Trump

Indonesian workers transport ballot boxes for the upcoming general elections at the Bonto Matinggi village in Maros, South Sulawesi, on April 16. (Daeng Mansur/AFP/Getty Images)

The World This Weekend

In recent days, Washington raced to decipher the Mueller report and Indonesian voters cast ballots at more than 800,000 polling stations.

Document of the Week: Jared Kushner’s Mideast Peace Email

“Our goal can’t be to keep things stable and as they are, our goal had to be to make things significantly BETTER!”

Foreign Policy illustration

What the Mueller Report Tells Us About Russia’s Designs on 2020

Political chaos in Washington is what Moscow was hoping for all along, U.S. intelligence officials say. And the Kremlin would like to create more of it.

Donald Trump meets Vladimir Putin at the opening of the G20 summit on July 7, 2017 in Hamburg, Germany. (Steffen Kugler/BPA via Getty Images)

Mueller’s Bombshells Are About Putin, Not Trump

The special counsel’s report reveals a disorganized government with unclear lines of authority—and not just in Washington.

Gérard Araud, the French ambassador to the United Nations, attends a U.N. Security Council meeting at U.N. headquarters in New York on June 9, 2010. (Emmanuel Dunand/AFP/Getty Images)

How Trump Practices ‘Escalation Dominance’

“You have restraint on your side. He has no restraint. So you lose,” says outgoing French Ambassador Gérard Araud.

Supporters of Yemen's Houthi rebels attend a rally  in Sanaa, Yemen, on March 26. (Mohammed Huwais/AFP/Getty Images)

Trump’s Yemen Veto Could Still Cost Saudis

Democratic lawmaker mulls sanctioning Saudis tied to the humanitarian blockade on the war-torn country.

Special counsel Robert Mueller leaves after a closed meeting with members of the Senate Judiciary Committee at the Capitol in Washington on June 21, 2017. (Alex Wong/Getty Images)

How to Read Between the Lines of the Mueller Report

Here’s what to expect from the long-awaited—and now heavily redacted—probe into Trump’s Russia ties.

Syrian President Bashar al-Assad  shakes hands with U.S. under secretary for political affairs William Burns ahead of their meeting in Damascus on Feb 17, 2010. (Louai Beshara/AFP/Getty Images)

The Long Rise and Sudden Fall of American Diplomacy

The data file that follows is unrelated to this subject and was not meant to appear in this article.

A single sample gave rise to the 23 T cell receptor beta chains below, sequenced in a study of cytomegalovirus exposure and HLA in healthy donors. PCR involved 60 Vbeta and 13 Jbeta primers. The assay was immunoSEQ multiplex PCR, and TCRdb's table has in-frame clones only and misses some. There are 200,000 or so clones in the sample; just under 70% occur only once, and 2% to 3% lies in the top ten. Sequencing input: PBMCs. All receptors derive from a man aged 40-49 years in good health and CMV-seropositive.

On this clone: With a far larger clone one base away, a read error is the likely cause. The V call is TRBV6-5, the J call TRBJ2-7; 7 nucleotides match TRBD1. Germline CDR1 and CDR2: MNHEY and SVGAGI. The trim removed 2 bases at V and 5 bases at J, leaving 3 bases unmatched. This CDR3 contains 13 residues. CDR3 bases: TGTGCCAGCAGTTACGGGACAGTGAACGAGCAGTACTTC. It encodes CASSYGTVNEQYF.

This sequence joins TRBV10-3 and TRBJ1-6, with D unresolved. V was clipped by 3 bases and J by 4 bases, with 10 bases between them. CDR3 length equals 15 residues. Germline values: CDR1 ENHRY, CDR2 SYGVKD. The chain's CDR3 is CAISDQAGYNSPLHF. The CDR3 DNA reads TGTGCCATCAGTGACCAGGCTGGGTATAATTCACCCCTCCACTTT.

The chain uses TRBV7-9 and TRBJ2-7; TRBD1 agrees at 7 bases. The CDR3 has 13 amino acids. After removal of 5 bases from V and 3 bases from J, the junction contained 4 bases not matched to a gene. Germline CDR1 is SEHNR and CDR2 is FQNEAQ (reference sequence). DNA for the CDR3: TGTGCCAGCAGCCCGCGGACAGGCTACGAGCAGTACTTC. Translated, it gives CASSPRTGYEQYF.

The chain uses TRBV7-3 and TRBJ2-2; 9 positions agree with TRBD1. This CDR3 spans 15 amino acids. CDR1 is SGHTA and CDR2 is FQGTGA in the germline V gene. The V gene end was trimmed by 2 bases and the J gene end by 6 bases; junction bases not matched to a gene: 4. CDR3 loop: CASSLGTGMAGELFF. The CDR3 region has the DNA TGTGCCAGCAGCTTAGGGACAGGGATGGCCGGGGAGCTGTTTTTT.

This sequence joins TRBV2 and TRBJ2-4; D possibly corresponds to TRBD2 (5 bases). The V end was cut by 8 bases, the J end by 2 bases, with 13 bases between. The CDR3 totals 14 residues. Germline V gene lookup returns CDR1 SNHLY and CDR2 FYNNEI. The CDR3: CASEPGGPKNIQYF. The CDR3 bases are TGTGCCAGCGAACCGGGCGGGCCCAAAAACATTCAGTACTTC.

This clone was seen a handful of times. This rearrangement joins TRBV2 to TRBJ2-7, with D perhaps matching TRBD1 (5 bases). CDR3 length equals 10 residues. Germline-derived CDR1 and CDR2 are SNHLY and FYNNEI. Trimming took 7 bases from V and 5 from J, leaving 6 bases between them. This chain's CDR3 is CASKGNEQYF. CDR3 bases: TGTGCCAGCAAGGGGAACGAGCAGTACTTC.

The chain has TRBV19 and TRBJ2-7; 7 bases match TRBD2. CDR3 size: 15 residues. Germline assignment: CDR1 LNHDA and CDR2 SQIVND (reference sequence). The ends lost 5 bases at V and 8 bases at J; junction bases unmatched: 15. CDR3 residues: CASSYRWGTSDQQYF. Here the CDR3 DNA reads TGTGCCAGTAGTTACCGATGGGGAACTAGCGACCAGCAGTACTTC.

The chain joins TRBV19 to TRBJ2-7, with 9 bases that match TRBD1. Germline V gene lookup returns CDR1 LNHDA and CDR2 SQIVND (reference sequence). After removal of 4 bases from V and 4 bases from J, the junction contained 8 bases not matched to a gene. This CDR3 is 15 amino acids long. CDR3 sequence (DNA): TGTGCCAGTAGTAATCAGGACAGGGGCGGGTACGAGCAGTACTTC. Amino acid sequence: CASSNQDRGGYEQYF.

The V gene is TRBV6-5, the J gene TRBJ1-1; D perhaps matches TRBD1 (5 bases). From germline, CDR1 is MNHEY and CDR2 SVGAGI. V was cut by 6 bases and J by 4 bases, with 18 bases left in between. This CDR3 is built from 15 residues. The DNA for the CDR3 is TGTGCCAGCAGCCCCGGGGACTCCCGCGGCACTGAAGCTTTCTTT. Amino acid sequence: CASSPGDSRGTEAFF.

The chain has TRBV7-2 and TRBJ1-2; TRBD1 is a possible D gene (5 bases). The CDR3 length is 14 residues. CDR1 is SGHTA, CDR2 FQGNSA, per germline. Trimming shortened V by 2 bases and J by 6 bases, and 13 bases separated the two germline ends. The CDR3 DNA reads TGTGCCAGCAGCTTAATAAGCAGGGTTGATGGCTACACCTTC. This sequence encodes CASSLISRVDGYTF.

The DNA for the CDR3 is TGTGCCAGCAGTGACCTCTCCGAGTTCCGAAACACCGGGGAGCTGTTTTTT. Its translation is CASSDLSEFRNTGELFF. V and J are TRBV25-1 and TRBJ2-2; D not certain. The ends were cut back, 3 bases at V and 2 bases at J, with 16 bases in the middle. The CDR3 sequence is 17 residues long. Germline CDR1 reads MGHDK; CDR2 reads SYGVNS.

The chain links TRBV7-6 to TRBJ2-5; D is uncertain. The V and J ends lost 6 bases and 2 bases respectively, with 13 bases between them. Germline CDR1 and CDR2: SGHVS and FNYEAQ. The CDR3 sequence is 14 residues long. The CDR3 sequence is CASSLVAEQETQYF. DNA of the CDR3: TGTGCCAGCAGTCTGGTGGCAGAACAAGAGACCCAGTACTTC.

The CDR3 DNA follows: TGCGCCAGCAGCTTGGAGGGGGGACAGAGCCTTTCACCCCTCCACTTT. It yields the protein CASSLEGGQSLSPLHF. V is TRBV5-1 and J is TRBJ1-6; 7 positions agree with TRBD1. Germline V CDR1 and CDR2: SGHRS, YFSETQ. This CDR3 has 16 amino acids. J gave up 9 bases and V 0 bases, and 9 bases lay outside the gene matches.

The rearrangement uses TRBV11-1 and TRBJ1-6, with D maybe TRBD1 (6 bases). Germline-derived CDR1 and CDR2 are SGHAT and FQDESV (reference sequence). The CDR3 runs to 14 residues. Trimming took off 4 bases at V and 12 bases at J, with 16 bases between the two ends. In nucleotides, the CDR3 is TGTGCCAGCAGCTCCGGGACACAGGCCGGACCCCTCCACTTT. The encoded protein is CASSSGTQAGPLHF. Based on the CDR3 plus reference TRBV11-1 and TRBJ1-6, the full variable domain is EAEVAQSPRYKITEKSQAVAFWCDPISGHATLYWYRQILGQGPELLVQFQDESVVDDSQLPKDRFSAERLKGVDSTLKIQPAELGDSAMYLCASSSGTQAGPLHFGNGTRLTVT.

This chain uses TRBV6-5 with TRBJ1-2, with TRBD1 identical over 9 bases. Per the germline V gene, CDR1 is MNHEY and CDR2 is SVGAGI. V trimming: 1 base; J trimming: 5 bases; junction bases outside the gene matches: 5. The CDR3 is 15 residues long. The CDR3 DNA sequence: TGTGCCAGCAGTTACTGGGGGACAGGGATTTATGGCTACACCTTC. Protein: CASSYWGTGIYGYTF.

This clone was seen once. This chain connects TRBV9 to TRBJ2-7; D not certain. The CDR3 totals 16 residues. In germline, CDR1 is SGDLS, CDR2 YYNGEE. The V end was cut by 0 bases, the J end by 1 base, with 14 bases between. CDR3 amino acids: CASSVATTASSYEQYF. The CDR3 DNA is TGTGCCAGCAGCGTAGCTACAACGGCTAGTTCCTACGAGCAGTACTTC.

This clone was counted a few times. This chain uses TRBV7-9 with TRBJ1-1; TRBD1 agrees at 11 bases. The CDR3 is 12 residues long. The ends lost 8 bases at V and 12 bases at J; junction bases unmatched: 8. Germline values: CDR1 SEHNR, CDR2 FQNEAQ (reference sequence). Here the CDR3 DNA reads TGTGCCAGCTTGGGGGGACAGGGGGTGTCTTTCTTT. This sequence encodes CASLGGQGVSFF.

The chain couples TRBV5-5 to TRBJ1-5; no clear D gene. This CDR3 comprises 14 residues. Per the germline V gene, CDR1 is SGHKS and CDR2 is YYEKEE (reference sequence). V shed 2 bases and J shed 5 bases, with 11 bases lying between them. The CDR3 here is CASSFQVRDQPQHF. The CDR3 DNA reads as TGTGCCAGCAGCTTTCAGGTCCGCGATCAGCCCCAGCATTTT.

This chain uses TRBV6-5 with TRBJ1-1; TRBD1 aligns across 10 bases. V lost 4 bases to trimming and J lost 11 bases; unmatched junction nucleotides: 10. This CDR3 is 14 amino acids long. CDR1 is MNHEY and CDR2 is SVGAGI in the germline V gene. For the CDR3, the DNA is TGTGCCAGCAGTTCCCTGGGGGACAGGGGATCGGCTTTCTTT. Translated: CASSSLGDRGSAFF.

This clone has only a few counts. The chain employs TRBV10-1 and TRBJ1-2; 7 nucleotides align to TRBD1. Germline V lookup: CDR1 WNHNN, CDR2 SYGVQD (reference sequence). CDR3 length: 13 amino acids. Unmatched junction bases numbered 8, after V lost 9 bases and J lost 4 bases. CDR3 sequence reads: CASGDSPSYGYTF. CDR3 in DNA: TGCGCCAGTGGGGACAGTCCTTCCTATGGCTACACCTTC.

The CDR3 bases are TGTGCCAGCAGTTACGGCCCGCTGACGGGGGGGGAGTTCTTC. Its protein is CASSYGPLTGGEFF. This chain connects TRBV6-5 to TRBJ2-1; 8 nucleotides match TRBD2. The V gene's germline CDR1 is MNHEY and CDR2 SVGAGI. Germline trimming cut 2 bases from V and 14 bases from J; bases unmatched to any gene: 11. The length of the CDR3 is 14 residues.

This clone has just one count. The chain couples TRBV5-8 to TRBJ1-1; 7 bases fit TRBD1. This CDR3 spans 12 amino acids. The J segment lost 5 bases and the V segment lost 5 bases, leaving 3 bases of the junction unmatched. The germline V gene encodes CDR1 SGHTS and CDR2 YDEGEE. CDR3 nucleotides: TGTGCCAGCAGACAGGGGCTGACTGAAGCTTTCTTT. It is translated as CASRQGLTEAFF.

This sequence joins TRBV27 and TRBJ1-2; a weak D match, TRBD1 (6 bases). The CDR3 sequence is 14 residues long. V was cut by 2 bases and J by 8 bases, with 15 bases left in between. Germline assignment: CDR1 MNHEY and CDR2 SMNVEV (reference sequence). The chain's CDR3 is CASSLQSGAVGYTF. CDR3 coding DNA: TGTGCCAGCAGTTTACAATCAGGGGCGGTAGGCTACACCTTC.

One of Washington's most accomplished diplomats has traced how U.S. foreign policy went astray over decades—and how it can get back on track.

U.S. Acting Secretary of Defense Patrick Shanahan delivers remarks at the 35th Space Symposium in Colorado Springs, Colorado, on April 9. (Department of Defense photo by Lisa Ferdinando)

The Trials of Patrick Shanahan

After months of uncertainty, Trump’s acting defense secretary is making his presence felt inside the administration.

Paul Whelan, a former U.S. Marine accused of espionage and arrested in Russia, listens to his lawyers while standing inside a defendants' cage during a hearing at a court in Moscow on Jan. 22. (Mladen Antonov/AFP/Getty Images)

The Maddening Limbo of Paul Whelan

Four months into the former U.S. Marine’s detention in Moscow, Washington is struggling to help free him—or even get him answers.

A fortune-telling fairground attraction bearing the likeness of Donald Trump stands at Washington Square Park in New York on Oct. 14, 2016. (Timothy A. Clary/AFP/Getty Images)

The United States Will Be Shocked by Its Future

The only thing that’s clear about the changing world order is that Americans can shape their role in it—and that they’re likely to mess it up.

A picture taken on July 25, 2017 shows Sudanese patients waiting in a hallway at the Radiation and Isotopes Centre in  Khartoum.
In Sudan access to drugs and treatment was impaired by U.S. sanctions.

Lifting Sanctions Isn’t as Simple as It Sounds

Financial wars damage and disfigure economies as much as military ones. Countries ravaged by sanctions need reconstruction, too.

A loaded cargo ship sits in the Yangshan Deep-Water Port in China on Dec. 6, 2017. (AFP/Getty Images)

The Dangers of Trade Orthodoxy

By shoving the very idea of trade tensions under the table, models undermine coherent discussion of how to handle them.

U.S. President Donald Trump, right, and Chinese Vice Premier Liu He talk to reporters at the White House on April 4. (Chip Somodevilla/Getty Images)

A Win-Win U.S.-China Trade Deal Is Possible

Selling more goods is not enough. Trump’s trade agreement with Beijing must include real structural reforms.

Members of Iran's Revolutionary Guards Corps march during the annual military parade marking the anniversary of the outbreak of the Iran-Iraq war in Tehran on Sept. 22, 2018. (Stringer/AFP/Getty Images)

The Revolutionary Guards Are Ready to Strike Back

The Trump administration has labeled Iran’s most powerful military branch a terrorist organization—and put Americans around the world in danger.

Israel's Prime Minister Benjamin Netanyahu meets with Jared Kushner on June 21, 2017 in Jerusalem.

Trump Must Not Let Jared Kushner’s Peace Plan See the Light of Day

Releasing a U.S. proposal that is bound to fail would legitimize Israeli annexation, give Saudi Arabia leverage, and strengthen Iran and its allies.

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